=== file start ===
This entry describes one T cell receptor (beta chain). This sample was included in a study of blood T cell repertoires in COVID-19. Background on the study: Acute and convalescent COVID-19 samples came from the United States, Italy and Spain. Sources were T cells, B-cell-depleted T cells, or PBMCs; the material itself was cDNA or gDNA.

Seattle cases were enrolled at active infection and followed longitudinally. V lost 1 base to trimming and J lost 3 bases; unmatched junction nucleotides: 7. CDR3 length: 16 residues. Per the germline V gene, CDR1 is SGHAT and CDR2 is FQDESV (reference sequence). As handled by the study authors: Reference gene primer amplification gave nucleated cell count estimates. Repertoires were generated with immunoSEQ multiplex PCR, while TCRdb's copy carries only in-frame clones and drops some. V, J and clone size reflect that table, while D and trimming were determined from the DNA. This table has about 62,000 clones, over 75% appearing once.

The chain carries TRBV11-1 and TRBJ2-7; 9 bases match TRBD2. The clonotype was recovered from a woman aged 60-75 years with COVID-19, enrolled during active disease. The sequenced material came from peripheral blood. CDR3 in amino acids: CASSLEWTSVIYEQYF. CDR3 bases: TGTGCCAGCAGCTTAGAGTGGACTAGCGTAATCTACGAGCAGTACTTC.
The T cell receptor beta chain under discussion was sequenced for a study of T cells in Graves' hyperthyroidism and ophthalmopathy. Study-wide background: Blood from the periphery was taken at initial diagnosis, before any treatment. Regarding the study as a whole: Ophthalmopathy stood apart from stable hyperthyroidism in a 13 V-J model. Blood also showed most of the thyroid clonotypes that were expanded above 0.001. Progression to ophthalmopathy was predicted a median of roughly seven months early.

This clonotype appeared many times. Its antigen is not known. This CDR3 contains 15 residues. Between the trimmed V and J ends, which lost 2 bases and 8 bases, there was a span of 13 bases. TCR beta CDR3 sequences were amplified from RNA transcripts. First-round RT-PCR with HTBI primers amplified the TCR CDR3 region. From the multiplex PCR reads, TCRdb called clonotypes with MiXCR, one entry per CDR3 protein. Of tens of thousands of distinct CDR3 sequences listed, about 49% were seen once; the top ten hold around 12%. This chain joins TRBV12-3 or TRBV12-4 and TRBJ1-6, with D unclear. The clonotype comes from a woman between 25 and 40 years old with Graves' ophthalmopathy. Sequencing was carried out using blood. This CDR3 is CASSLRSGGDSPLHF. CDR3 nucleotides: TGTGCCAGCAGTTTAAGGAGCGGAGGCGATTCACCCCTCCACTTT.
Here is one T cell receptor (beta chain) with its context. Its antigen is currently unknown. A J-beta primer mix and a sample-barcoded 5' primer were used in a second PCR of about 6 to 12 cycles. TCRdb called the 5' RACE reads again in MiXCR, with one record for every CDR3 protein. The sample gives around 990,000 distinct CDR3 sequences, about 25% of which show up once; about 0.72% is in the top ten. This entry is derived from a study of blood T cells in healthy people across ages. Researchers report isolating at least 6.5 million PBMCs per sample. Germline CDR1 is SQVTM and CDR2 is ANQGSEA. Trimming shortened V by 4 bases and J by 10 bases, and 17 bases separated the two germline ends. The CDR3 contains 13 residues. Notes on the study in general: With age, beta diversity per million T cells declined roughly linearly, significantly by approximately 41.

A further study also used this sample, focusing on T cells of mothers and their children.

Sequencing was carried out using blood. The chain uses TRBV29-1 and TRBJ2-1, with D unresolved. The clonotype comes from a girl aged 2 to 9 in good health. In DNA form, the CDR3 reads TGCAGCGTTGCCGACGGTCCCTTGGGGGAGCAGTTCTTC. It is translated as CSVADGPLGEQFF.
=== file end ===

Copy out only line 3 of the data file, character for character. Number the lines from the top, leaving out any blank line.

The chain carries TRBV11-1 and TRBJ2-7; 9 bases match TRBD2. The clonotype was recovered from a woman aged 60-75 years with COVID-19, enrolled during active disease. The sequenced material came from peripheral blood. CDR3 in amino acids: CASSLEWTSVIYEQYF. CDR3 bases: TGTGCCAGCAGCTTAGAGTGGACTAGCGTAATCTACGAGCAGTACTTC.